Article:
Managing Cardiac Arrest and Medications used in Cardiac arrest

Cardiac arrest (CA) can be defined as the acute loss of heart function, either instantaneously or following a range of symptoms, ultimately leading to an arrest of circulation.

Clinically, the three classic characterizing features of Cardiac arrest are :

  • Pulselessness
  • Unresponsiveness and
  • Abnormal breathing—either agonal or absent.

The estimated annual incidence of out-of-hospital Cardiac arrest ranges anywhere from 250,000 to 420,000 and is still one of most common causes of death in the United States. There is a multitude of underlying etiologies with ischemic heart disease being the most common.

Common Causes of Nontraumatic Cardiac Arrest
Common Causes of Nontraumatic Cardiac Arrest

There are four main conduction rhythms of Cardiac arrest :

  • Shockable with a more favorable outcome:
    • Ventricular fibrillation (VF)
    • Pulseless ventricular tachycardia (pVT).
  • Nonshockable
    • Pulseless electrical activity (PEA)
    • Asystole.
Adult Cardiac Arrest Algorithm
Adult Cardiac Arrest Algorithm

Emergency treatment algorithm for treatment of cardiac arrest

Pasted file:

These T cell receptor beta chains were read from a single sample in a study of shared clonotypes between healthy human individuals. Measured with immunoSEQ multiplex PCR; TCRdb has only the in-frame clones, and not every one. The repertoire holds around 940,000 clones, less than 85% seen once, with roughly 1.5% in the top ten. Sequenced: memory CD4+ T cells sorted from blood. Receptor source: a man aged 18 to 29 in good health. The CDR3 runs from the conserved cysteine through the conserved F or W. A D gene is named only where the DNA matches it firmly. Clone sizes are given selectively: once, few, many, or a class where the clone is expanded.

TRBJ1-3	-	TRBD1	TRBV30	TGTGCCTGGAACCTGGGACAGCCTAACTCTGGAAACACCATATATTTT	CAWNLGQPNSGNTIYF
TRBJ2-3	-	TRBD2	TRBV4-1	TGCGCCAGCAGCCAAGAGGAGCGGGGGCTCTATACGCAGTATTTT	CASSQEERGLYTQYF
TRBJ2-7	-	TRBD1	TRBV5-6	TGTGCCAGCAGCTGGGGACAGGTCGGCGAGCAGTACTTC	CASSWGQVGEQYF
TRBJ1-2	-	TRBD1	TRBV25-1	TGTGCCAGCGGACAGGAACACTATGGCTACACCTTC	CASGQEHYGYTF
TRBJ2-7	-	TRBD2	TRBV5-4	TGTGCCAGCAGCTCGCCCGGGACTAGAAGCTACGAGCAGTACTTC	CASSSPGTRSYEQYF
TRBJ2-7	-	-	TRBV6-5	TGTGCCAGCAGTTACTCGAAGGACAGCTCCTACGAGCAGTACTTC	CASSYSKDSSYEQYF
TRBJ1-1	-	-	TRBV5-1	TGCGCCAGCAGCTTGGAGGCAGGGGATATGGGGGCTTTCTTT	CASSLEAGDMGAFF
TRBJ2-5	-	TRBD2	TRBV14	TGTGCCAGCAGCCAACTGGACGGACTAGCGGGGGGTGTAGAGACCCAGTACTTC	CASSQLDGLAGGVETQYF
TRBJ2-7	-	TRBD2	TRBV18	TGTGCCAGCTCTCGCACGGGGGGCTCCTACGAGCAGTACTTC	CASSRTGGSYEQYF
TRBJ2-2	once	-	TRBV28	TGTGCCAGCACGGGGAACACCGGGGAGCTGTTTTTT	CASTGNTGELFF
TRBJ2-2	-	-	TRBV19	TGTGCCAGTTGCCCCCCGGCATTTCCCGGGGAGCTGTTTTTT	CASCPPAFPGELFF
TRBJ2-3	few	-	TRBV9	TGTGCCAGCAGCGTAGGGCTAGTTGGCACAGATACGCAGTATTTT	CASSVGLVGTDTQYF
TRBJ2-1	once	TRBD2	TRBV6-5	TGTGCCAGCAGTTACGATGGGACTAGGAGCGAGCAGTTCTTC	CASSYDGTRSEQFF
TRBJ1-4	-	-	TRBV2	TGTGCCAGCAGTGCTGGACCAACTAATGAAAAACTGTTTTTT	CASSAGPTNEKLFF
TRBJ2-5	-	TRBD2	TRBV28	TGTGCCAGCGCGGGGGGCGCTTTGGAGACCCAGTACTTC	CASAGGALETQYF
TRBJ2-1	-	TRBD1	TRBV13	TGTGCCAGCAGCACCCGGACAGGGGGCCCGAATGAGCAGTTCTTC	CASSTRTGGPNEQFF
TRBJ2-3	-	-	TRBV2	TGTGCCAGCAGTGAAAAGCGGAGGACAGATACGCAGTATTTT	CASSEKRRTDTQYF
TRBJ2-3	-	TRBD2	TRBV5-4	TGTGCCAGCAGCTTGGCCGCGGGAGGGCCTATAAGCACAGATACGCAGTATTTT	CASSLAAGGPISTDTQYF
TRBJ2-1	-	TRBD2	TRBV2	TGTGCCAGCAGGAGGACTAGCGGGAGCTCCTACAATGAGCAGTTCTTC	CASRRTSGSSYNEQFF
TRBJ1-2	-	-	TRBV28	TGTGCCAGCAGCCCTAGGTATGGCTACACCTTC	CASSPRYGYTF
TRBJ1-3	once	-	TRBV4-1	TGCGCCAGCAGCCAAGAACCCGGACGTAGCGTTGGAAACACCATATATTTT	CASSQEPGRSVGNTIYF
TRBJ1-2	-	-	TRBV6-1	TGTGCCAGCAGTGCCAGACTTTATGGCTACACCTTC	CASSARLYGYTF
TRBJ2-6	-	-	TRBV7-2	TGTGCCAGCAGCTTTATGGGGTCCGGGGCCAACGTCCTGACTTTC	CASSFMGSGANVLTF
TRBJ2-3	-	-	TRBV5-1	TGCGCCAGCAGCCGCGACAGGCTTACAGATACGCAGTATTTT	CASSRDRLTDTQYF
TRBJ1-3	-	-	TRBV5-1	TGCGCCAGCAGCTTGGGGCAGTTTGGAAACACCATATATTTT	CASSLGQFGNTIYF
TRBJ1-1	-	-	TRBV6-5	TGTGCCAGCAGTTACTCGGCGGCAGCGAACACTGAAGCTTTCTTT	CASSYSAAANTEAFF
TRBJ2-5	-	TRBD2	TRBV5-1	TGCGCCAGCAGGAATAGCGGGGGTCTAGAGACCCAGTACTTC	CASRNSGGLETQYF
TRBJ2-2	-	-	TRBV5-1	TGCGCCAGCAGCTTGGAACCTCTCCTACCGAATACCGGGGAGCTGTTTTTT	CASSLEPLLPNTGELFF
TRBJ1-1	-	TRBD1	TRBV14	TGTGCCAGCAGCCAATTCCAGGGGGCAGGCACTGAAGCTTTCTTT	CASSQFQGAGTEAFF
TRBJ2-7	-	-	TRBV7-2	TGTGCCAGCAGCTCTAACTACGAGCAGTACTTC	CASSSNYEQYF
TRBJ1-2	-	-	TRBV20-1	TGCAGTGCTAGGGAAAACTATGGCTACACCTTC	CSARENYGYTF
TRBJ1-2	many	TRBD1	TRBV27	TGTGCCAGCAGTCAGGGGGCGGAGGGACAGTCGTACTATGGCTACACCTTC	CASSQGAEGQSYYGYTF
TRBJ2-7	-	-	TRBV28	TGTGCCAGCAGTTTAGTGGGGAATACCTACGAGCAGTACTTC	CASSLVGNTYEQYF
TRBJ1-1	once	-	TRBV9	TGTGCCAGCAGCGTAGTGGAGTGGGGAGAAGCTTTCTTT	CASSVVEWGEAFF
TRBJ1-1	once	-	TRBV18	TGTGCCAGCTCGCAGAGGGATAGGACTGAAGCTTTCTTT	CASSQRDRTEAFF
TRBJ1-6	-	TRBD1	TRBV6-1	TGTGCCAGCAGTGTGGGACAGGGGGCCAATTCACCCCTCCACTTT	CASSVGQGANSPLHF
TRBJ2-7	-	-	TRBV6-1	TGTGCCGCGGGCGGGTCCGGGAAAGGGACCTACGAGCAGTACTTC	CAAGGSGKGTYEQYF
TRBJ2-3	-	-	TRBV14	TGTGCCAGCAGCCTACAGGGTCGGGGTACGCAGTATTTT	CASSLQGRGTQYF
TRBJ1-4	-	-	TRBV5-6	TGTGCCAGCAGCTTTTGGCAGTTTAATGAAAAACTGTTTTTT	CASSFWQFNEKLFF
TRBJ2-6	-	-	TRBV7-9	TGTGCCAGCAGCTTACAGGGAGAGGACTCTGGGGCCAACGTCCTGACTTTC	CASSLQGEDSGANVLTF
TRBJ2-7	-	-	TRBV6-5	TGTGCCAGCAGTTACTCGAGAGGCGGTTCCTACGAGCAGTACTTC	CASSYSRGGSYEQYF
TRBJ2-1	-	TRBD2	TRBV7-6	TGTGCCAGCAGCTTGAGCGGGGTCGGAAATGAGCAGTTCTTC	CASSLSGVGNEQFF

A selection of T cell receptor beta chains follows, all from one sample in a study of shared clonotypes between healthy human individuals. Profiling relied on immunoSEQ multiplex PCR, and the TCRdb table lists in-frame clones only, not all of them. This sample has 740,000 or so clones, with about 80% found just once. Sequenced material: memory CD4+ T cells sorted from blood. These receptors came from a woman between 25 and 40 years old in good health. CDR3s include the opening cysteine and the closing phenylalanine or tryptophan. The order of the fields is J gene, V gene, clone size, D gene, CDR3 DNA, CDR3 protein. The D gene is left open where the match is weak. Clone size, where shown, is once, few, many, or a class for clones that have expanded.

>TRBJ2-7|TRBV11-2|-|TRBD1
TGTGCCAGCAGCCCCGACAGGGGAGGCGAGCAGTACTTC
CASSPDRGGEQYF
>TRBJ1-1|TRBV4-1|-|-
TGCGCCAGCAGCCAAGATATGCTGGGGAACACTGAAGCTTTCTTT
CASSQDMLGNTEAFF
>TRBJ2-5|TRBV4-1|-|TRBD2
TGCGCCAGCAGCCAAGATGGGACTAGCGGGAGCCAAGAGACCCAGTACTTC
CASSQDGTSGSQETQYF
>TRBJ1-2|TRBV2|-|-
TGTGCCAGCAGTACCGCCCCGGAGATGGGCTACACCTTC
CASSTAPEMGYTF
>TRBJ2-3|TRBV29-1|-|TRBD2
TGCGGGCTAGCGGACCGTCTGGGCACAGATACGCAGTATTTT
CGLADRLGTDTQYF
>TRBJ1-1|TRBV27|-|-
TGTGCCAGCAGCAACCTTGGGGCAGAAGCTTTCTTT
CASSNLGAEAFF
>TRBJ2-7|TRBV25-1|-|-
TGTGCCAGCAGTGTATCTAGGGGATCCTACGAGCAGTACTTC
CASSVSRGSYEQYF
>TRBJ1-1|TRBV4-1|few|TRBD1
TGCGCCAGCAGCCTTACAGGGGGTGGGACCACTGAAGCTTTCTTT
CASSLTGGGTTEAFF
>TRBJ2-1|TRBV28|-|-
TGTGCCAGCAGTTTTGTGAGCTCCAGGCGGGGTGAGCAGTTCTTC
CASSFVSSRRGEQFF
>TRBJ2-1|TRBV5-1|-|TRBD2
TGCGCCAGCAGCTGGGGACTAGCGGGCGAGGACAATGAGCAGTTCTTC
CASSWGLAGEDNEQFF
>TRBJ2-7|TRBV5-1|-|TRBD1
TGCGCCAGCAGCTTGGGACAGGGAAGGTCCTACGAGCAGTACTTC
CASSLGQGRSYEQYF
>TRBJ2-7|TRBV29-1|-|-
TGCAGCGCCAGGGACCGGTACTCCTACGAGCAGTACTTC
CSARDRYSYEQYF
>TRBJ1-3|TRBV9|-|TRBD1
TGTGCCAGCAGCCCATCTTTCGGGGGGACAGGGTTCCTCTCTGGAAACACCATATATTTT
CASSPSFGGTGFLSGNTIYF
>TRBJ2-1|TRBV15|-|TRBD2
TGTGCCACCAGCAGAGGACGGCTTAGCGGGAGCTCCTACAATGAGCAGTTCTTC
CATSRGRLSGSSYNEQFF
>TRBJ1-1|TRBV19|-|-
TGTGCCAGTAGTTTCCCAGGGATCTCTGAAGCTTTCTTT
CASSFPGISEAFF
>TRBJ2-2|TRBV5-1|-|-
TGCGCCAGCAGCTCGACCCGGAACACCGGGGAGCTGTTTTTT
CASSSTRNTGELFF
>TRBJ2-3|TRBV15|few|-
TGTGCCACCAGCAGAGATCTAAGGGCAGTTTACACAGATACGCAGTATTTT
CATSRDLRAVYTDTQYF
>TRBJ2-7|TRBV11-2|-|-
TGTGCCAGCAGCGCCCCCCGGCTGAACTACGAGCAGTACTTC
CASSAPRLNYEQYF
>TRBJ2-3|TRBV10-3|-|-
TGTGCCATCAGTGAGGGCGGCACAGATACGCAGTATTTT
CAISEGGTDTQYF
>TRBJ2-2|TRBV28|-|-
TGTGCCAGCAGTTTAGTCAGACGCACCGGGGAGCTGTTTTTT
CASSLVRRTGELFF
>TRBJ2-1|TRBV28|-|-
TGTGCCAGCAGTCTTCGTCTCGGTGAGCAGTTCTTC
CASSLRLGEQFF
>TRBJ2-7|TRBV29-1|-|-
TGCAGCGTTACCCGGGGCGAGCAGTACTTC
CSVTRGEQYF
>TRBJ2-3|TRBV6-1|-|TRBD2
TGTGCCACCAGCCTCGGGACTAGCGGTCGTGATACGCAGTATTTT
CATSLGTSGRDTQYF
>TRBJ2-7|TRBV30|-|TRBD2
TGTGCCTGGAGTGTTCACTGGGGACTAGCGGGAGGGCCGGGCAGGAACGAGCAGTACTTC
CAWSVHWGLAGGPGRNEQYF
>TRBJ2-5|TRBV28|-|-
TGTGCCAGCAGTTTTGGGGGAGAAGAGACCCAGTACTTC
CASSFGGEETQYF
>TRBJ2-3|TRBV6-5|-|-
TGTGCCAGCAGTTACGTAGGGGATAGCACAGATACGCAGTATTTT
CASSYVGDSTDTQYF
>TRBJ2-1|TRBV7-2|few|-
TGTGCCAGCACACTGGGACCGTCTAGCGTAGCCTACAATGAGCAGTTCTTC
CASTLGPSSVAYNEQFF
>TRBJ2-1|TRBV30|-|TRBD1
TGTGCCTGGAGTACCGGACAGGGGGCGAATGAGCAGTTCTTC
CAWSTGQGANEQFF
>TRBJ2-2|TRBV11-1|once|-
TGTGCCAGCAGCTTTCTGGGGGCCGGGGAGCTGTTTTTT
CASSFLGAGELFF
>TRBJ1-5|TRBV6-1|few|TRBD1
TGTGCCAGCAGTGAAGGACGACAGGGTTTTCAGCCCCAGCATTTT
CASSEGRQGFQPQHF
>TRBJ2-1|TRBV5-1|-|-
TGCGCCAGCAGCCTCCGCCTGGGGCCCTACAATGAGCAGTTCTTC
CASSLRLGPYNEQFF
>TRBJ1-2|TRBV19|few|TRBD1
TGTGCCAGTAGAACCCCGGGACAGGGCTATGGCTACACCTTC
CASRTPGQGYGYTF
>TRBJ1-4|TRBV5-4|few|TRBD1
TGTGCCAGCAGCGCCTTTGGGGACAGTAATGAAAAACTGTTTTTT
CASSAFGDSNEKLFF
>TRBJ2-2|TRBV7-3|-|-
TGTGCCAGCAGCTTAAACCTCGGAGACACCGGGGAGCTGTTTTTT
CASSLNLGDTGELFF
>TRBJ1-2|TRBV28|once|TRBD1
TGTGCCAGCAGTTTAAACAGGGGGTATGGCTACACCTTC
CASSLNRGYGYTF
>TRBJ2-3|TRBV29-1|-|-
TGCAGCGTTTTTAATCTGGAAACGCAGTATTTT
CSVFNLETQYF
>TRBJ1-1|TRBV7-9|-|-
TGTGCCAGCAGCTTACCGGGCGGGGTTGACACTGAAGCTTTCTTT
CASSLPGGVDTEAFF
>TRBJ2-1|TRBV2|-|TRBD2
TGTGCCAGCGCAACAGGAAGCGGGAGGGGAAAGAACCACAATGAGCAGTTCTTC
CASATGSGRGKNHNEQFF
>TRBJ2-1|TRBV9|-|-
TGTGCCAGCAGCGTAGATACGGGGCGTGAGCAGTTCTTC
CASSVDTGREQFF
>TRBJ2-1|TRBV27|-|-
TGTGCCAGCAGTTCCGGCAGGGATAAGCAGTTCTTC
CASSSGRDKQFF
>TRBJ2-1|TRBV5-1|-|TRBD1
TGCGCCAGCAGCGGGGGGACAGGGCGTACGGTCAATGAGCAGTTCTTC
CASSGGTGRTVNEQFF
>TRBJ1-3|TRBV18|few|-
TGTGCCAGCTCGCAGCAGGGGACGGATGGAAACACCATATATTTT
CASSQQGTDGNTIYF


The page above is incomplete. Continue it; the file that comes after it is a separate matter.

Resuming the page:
Emergency treatment algorithm for treatment of cardiac arrest.
(a) If arrest is witnessed and known to be of short duration, immediate rhythm assessment and defibrillation or ventricular fibrillation/ventricular tachycardia (VF/VT) precede cardiopulmonary resuscitation (CPR).
(b) Biphasic defibrillation should use manufacturer-recommended energy versus monophasic defibrillation (360J).
(d) Endotracheal intubation or supraglottic airway, when feasible, with minimal interruption in chest compressions.
(e) Epinephrine, initial dose of 1 mg IV or IO. Repeat every 3 to 5 minutes. Subsequent doses may be increased up to 0.1 mg/kg. An alternative to epinephrine is vasopressin, 40 U, via IV push. The dose (40 U) can be repeated once in 3 minutes, followed by the administration of epinephrine every 3 to 5 minutes.
(f) Amiodarone, 300 mg via IV push, followed by 150 mg every 30 minutes. Lidocaine is an alternative antidysrhythmic if amiodarone is not available; magnesium sulfate, 1 to 2 g via IV push in torsades de pointes or known hypomagnesemia, may be given.
(h) Changes in the partial pressure of end-tidal carbon dioxide (PETCO2) may not be predictive of myocardial blood flow in the setting of high-dose vasopressor therapy.